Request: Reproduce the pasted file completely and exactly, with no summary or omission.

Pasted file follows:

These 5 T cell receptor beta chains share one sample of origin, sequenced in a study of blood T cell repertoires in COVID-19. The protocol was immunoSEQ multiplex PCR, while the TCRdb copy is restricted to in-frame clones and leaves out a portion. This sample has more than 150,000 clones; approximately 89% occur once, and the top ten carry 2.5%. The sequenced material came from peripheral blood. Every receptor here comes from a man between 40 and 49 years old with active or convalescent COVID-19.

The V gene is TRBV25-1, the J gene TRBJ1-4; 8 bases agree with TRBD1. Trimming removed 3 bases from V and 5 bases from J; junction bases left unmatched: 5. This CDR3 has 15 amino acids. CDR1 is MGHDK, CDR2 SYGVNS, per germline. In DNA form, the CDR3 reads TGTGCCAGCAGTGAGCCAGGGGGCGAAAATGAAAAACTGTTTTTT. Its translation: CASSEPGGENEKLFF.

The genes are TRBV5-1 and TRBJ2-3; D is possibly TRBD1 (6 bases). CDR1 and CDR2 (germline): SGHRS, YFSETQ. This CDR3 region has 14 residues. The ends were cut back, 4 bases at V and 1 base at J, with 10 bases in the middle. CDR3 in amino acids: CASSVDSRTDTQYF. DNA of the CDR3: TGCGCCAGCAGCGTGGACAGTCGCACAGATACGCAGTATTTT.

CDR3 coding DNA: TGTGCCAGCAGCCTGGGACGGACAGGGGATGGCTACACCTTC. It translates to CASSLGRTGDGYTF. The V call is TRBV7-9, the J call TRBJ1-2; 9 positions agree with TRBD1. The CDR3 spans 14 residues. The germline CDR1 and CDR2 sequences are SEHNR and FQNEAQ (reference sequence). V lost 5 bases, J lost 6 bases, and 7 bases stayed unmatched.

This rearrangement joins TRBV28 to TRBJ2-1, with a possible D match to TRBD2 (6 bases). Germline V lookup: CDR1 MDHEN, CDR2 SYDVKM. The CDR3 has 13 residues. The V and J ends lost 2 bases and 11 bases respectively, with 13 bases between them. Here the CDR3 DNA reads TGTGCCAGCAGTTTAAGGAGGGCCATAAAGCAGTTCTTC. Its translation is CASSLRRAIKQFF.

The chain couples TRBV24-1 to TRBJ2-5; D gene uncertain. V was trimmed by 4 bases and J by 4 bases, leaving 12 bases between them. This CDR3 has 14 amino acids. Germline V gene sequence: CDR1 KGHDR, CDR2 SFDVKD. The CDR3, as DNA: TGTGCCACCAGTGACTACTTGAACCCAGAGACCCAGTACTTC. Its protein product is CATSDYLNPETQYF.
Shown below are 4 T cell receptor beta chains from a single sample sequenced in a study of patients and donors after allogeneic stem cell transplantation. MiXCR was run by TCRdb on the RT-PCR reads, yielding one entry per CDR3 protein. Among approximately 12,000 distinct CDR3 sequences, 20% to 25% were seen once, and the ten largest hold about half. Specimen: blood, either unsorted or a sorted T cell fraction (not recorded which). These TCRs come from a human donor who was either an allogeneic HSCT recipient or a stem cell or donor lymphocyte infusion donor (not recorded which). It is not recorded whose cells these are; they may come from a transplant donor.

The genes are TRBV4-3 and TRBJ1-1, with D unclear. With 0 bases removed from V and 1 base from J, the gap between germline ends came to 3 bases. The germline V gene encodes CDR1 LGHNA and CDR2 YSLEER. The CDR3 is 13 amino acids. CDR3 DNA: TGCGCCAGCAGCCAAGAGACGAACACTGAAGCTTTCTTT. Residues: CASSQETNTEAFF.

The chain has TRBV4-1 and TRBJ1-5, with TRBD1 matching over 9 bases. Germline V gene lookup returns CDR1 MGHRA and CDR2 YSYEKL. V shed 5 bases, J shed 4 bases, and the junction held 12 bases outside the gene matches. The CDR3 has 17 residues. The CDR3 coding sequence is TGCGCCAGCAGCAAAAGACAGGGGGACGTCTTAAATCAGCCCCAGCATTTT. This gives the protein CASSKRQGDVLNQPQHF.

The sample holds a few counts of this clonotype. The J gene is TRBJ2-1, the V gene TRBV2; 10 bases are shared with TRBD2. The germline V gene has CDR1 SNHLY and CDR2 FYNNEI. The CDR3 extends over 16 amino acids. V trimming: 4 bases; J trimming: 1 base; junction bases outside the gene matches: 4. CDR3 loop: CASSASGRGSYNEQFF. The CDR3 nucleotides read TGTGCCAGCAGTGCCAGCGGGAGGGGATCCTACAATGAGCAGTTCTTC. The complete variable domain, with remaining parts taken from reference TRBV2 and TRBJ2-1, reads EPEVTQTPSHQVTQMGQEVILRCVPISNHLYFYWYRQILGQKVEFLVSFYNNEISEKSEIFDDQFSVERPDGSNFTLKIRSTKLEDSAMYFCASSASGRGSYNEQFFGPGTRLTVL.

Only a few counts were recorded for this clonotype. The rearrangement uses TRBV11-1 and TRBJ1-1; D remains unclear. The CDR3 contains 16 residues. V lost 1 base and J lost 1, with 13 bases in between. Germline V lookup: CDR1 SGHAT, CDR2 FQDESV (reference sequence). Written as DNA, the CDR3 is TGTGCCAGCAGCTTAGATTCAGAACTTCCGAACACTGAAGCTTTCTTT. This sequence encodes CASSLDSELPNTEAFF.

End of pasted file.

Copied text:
These 5 T cell receptor beta chains share one sample of origin, sequenced in a study of blood T cell repertoires in COVID-19. The protocol was immunoSEQ multiplex PCR, while the TCRdb copy is restricted to in-frame clones and leaves out a portion. This sample has more than 150,000 clones; approximately 89% occur once, and the top ten carry 2.5%. The sequenced material came from peripheral blood. Every receptor here comes from a man between 40 and 49 years old with active or convalescent COVID-19.

The V gene is TRBV25-1, the J gene TRBJ1-4; 8 bases agree with TRBD1. Trimming removed 3 bases from V and 5 bases from J; junction bases left unmatched: 5. This CDR3 has 15 amino acids. CDR1 is MGHDK, CDR2 SYGVNS, per germline. In DNA form, the CDR3 reads TGTGCCAGCAGTGAGCCAGGGGGCGAAAATGAAAAACTGTTTTTT. Its translation: CASSEPGGENEKLFF.

The genes are TRBV5-1 and TRBJ2-3; D is possibly TRBD1 (6 bases). CDR1 and CDR2 (germline): SGHRS, YFSETQ. This CDR3 region has 14 residues. The ends were cut back, 4 bases at V and 1 base at J, with 10 bases in the middle. CDR3 in amino acids: CASSVDSRTDTQYF. DNA of the CDR3: TGCGCCAGCAGCGTGGACAGTCGCACAGATACGCAGTATTTT.

CDR3 coding DNA: TGTGCCAGCAGCCTGGGACGGACAGGGGATGGCTACACCTTC. It translates to CASSLGRTGDGYTF. The V call is TRBV7-9, the J call TRBJ1-2; 9 positions agree with TRBD1. The CDR3 spans 14 residues. The germline CDR1 and CDR2 sequences are SEHNR and FQNEAQ (reference sequence). V lost 5 bases, J lost 6 bases, and 7 bases stayed unmatched.

This rearrangement joins TRBV28 to TRBJ2-1, with a possible D match to TRBD2 (6 bases). Germline V lookup: CDR1 MDHEN, CDR2 SYDVKM. The CDR3 has 13 residues. The V and J ends lost 2 bases and 11 bases respectively, with 13 bases between them. Here the CDR3 DNA reads TGTGCCAGCAGTTTAAGGAGGGCCATAAAGCAGTTCTTC. Its translation is CASSLRRAIKQFF.

The chain couples TRBV24-1 to TRBJ2-5; D gene uncertain. V was trimmed by 4 bases and J by 4 bases, leaving 12 bases between them. This CDR3 has 14 amino acids. Germline V gene sequence: CDR1 KGHDR, CDR2 SFDVKD. The CDR3, as DNA: TGTGCCACCAGTGACTACTTGAACCCAGAGACCCAGTACTTC. Its protein product is CATSDYLNPETQYF.
Shown below are 4 T cell receptor beta chains from a single sample sequenced in a study of patients and donors after allogeneic stem cell transplantation. MiXCR was run by TCRdb on the RT-PCR reads, yielding one entry per CDR3 protein. Among approximately 12,000 distinct CDR3 sequences, 20% to 25% were seen once, and the ten largest hold about half. Specimen: blood, either unsorted or a sorted T cell fraction (not recorded which). These TCRs come from a human donor who was either an allogeneic HSCT recipient or a stem cell or donor lymphocyte infusion donor (not recorded which). It is not recorded whose cells these are; they may come from a transplant donor.

The genes are TRBV4-3 and TRBJ1-1, with D unclear. With 0 bases removed from V and 1 base from J, the gap between germline ends came to 3 bases. The germline V gene encodes CDR1 LGHNA and CDR2 YSLEER. The CDR3 is 13 amino acids. CDR3 DNA: TGCGCCAGCAGCCAAGAGACGAACACTGAAGCTTTCTTT. Residues: CASSQETNTEAFF.

The chain has TRBV4-1 and TRBJ1-5, with TRBD1 matching over 9 bases. Germline V gene lookup returns CDR1 MGHRA and CDR2 YSYEKL. V shed 5 bases, J shed 4 bases, and the junction held 12 bases outside the gene matches. The CDR3 has 17 residues. The CDR3 coding sequence is TGCGCCAGCAGCAAAAGACAGGGGGACGTCTTAAATCAGCCCCAGCATTTT. This gives the protein CASSKRQGDVLNQPQHF.

The sample holds a few counts of this clonotype. The J gene is TRBJ2-1, the V gene TRBV2; 10 bases are shared with TRBD2. The germline V gene has CDR1 SNHLY and CDR2 FYNNEI. The CDR3 extends over 16 amino acids. V trimming: 4 bases; J trimming: 1 base; junction bases outside the gene matches: 4. CDR3 loop: CASSASGRGSYNEQFF. The CDR3 nucleotides read TGTGCCAGCAGTGCCAGCGGGAGGGGATCCTACAATGAGCAGTTCTTC. The complete variable domain, with remaining parts taken from reference TRBV2 and TRBJ2-1, reads EPEVTQTPSHQVTQMGQEVILRCVPISNHLYFYWYRQILGQKVEFLVSFYNNEISEKSEIFDDQFSVERPDGSNFTLKIRSTKLEDSAMYFCASSASGRGSYNEQFFGPGTRLTVL.

Only a few counts were recorded for this clonotype. The rearrangement uses TRBV11-1 and TRBJ1-1; D remains unclear. The CDR3 contains 16 residues. V lost 1 base and J lost 1, with 13 bases in between. Germline V lookup: CDR1 SGHAT, CDR2 FQDESV (reference sequence). Written as DNA, the CDR3 is TGTGCCAGCAGCTTAGATTCAGAACTTCCGAACACTGAAGCTTTCTTT. This sequence encodes CASSLDSELPNTEAFF.